Introduction

This chapter introduces the important topic of data structurescollections of related data items. Arrays are data structures consisting of related data items of the same type. You learned about classes in Chapter 3. In Chapter 9, we discuss the notion of structures. Structures and classes are each capable of holding related data items of possibly different types. Arrays, structures and classes are "static" entities in that they remain the same size throughout program execution. (They may, of course, be of automatic storage class and hence be created and destroyed each time the blocks in which they are defined are entered and exited.)

After discussing how arrays are declared, created and initialized, this chapter presents a series of practical examples that demonstrate several common array manipulations. We then explain how character strings (represented until now by string objects) can also be represented by character arrays. We present an example of searching arrays to find particular elements. The chapter also introduces one of the most important computing applicationssorting data (i.e., putting the data in some particular order). Two sections of the chapter enhance the case study of class GradeBook in Chapters 36. In particular, we use arrays to enable the class to maintain a set of grades in memory and analyze student grades from multiple exams in a semestertwo capabilities that were absent from previous versions of the GradeBook class. These and other chapter examples demonstrate the ways in which arrays allow programmers to organize and manipulate data.

The style of arrays we use throughout most of this chapter are C-style pointer-based arrays. (We will study pointers in Chapter 8.) In the final section of this chapter, and in Chapter 23, Standard Template Library (STL), we will cover arrays as full-fledged objects called vectors. We will discover that these object-based arrays are safer and more versatile than the C-like, pointer-based arrays we discuss in the early part of this chapter.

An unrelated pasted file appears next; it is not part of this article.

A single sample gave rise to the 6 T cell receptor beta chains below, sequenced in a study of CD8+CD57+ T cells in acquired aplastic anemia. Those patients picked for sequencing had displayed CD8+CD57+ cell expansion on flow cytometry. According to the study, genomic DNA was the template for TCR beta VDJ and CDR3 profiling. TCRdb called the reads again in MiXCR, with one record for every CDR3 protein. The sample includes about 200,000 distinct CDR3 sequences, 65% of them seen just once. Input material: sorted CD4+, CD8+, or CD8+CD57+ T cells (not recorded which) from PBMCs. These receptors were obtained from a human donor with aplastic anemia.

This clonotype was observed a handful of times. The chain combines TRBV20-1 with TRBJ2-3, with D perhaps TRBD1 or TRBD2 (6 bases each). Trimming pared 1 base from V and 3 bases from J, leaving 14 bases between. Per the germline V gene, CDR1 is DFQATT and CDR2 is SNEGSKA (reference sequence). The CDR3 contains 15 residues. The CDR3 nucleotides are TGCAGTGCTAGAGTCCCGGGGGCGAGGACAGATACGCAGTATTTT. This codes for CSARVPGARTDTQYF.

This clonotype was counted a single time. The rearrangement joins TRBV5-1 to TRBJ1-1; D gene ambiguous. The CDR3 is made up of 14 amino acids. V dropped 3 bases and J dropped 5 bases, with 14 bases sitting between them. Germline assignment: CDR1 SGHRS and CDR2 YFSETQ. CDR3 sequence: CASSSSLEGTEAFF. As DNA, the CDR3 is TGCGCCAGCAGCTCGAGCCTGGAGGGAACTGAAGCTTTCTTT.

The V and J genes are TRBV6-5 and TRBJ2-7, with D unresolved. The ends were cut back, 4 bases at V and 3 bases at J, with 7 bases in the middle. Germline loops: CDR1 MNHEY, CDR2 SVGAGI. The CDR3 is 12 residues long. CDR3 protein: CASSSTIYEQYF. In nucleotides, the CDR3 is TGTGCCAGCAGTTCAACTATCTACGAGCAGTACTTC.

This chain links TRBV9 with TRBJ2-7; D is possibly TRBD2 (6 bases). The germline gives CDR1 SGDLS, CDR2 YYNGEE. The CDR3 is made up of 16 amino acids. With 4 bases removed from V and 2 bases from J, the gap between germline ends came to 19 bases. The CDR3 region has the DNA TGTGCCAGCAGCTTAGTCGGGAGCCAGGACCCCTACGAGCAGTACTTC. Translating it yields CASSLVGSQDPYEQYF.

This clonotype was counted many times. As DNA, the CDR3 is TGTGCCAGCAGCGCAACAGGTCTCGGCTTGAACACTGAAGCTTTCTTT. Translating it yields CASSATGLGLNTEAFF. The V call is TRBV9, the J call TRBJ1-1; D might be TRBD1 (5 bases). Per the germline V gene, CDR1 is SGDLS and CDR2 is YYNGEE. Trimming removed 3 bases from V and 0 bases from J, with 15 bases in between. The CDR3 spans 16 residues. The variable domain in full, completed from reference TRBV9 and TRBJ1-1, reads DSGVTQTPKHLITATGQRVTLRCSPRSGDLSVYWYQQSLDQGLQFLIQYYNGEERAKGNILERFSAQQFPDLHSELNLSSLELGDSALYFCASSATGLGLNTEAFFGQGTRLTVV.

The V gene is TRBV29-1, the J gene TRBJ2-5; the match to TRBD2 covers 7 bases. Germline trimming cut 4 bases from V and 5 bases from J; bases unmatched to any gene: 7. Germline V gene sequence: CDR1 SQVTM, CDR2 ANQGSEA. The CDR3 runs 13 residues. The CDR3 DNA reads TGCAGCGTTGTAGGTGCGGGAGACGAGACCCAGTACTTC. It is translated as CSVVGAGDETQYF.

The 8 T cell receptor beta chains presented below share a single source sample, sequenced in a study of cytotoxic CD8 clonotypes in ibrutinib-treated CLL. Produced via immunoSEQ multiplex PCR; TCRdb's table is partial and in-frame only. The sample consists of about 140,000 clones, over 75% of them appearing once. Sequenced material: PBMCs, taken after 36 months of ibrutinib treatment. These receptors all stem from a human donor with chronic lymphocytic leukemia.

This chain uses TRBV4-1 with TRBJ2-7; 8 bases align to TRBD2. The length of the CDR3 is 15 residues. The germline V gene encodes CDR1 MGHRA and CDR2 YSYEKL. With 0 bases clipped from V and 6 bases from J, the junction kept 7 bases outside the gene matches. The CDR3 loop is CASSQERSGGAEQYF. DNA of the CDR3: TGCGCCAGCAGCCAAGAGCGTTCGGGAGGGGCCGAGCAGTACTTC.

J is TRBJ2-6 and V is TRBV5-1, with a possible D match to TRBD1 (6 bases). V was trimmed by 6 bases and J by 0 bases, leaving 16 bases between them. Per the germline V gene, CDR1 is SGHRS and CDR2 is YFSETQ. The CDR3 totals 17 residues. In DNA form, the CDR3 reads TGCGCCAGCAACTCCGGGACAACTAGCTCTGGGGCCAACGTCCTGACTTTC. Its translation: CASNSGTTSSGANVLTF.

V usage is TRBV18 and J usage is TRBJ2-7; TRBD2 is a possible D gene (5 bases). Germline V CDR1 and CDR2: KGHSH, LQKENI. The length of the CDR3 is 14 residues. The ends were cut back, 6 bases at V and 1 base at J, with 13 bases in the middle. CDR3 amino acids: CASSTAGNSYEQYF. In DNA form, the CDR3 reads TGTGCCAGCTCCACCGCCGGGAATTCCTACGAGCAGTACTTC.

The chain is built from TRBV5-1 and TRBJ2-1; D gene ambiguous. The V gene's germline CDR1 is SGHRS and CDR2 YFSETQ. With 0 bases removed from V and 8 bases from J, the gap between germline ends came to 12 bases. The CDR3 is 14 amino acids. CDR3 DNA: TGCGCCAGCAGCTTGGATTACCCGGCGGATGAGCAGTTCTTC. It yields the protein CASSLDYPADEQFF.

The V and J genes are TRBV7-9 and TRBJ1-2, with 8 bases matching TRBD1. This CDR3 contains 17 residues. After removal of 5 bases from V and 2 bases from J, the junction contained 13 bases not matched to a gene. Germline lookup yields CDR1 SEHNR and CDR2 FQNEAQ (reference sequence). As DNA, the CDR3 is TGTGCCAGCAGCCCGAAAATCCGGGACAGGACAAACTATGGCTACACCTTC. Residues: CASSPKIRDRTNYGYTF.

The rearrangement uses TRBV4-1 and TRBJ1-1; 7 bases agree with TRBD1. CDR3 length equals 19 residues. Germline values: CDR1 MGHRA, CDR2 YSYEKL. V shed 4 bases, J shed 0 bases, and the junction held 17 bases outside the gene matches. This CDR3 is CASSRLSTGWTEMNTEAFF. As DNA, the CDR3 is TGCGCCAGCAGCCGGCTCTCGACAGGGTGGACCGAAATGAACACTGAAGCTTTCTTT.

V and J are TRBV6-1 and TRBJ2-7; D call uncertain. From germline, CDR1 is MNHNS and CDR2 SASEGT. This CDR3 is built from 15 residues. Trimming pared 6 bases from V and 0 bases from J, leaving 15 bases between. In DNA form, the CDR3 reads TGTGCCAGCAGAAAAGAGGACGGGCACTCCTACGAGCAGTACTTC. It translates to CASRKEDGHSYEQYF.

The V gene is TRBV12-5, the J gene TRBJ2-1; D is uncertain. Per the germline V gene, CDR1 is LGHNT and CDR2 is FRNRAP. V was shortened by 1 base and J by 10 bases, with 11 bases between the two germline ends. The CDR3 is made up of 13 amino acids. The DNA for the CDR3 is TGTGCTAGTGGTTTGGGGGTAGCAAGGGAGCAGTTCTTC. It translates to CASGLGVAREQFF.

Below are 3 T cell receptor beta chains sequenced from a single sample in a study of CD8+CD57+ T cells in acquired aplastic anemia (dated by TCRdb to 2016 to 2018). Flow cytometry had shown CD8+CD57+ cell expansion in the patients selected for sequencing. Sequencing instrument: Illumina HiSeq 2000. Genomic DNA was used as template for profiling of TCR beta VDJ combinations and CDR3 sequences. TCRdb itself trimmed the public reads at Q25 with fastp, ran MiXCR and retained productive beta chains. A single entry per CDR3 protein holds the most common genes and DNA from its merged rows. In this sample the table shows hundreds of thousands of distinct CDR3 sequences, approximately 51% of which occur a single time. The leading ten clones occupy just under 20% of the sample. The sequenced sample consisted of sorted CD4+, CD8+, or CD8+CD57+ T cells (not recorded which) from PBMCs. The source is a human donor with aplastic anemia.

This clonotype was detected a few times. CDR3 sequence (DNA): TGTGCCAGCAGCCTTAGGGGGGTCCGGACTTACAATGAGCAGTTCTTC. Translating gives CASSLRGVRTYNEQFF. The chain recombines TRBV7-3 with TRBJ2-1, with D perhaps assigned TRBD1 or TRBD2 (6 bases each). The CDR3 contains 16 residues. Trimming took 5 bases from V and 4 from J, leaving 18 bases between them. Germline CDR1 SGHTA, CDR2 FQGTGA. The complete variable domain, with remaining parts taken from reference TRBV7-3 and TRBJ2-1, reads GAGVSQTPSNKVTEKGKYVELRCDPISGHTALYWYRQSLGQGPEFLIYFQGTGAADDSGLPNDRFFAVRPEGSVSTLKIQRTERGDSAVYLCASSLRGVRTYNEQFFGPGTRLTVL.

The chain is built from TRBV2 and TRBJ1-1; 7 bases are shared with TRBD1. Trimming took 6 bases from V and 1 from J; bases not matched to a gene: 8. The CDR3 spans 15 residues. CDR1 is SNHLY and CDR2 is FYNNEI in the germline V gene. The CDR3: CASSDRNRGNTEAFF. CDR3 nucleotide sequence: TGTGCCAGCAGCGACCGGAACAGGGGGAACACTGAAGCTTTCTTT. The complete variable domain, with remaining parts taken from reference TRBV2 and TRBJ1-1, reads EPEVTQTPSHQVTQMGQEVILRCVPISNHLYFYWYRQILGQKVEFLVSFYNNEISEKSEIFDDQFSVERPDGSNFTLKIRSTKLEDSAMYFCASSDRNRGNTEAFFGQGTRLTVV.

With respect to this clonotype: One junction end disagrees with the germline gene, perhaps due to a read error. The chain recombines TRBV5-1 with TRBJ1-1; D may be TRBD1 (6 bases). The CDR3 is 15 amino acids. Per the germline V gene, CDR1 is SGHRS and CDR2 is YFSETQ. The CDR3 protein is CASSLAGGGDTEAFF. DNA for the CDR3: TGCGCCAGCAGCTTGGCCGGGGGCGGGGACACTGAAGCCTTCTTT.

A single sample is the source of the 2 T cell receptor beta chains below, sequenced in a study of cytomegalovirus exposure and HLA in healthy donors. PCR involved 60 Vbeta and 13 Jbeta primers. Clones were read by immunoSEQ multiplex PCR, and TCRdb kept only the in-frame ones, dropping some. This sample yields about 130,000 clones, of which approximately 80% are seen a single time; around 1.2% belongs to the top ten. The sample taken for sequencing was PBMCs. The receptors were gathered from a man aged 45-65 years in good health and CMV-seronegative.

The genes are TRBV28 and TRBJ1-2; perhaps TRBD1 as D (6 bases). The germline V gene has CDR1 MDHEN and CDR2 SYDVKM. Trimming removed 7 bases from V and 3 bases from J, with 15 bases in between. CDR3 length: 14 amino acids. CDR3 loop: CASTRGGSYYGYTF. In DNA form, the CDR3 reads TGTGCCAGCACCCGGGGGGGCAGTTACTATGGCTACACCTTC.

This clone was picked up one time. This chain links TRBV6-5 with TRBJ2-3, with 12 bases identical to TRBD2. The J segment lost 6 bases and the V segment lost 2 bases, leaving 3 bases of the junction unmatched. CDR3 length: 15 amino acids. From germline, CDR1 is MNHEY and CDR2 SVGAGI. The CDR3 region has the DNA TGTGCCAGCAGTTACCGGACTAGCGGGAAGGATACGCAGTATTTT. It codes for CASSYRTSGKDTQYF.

Introduction to Computers, the Internet and World Wide Web

Introduction to C++ Programming

Introduction to Classes and Objects

Control Statements: Part 1

Control Statements: Part 2

Functions and an Introduction to Recursion

Arrays and Vectors

Pointers and Pointer-Based Strings

Classes: A Deeper Look, Part 1

Classes: A Deeper Look, Part 2

Operator Overloading; String and Array Objects

Object-Oriented Programming: Inheritance

Object-Oriented Programming: Polymorphism

Templates

Stream Input/Output

Exception Handling

File Processing

Class string and String Stream Processing

Web Programming

Searching and Sorting

Data Structures

Bits, Characters, C-Strings and structs

Standard Template Library (STL)

Other Topics

Appendix A. Operator Precedence and Associativity Chart

Appendix B. ASCII Character Set

Appendix C. Fundamental Types

Appendix D. Number Systems

Appendix E. C Legacy Code Topics

Appendix F. Preprocessor

Appendix G. ATM Case Study Code

Appendix H. UML 2: Additional Diagram Types

Appendix I. C++ Internet and Web Resources

Appendix J. Introduction to XHTML

Appendix K. XHTML Special Characters

Appendix L. Using the Visual Studio .NET Debugger

Appendix M. Using the GNU C++ Debugger

Bibliography



C++ How to Program
C++ How to Program (5th Edition)
ISBN: 0131857576
EAN: 2147483647
Year: 2004
Pages: 627

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